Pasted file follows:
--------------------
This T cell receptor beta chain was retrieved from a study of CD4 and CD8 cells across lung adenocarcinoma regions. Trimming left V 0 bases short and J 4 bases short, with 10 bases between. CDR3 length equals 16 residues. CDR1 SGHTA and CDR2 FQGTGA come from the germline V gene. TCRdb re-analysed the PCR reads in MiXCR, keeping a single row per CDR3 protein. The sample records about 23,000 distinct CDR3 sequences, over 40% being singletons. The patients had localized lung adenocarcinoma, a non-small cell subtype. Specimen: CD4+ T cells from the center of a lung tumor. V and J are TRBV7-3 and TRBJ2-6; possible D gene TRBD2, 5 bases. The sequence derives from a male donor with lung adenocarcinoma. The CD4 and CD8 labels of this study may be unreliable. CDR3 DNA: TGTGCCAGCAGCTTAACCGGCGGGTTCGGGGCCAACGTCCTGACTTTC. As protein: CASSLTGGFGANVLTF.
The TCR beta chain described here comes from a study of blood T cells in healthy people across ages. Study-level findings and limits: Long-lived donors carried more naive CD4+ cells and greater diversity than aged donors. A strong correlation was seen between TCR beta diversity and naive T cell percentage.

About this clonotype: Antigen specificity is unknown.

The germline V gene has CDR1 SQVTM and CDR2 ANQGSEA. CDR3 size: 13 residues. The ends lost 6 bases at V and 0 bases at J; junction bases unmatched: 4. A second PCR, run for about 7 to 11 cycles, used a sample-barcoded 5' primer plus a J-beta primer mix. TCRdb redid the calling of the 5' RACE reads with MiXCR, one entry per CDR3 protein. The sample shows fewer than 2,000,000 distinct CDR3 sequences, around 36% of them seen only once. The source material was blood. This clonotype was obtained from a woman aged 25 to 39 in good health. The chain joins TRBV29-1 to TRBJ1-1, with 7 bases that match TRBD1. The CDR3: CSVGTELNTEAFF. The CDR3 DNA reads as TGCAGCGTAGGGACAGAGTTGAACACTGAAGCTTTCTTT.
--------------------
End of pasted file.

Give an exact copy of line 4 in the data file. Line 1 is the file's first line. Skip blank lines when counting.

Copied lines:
The germline V gene has CDR1 SQVTM and CDR2 ANQGSEA. CDR3 size: 13 residues. The ends lost 6 bases at V and 0 bases at J; junction bases unmatched: 4. A second PCR, run for about 7 to 11 cycles, used a sample-barcoded 5' primer plus a J-beta primer mix. TCRdb redid the calling of the 5' RACE reads with MiXCR, one entry per CDR3 protein. The sample shows fewer than 2,000,000 distinct CDR3 sequences, around 36% of them seen only once. The source material was blood. This clonotype was obtained from a woman aged 25 to 39 in good health. The chain joins TRBV29-1 to TRBJ1-1, with 7 bases that match TRBD1. The CDR3: CSVGTELNTEAFF. The CDR3 DNA reads as TGCAGCGTAGGGACAGAGTTGAACACTGAAGCTTTCTTT.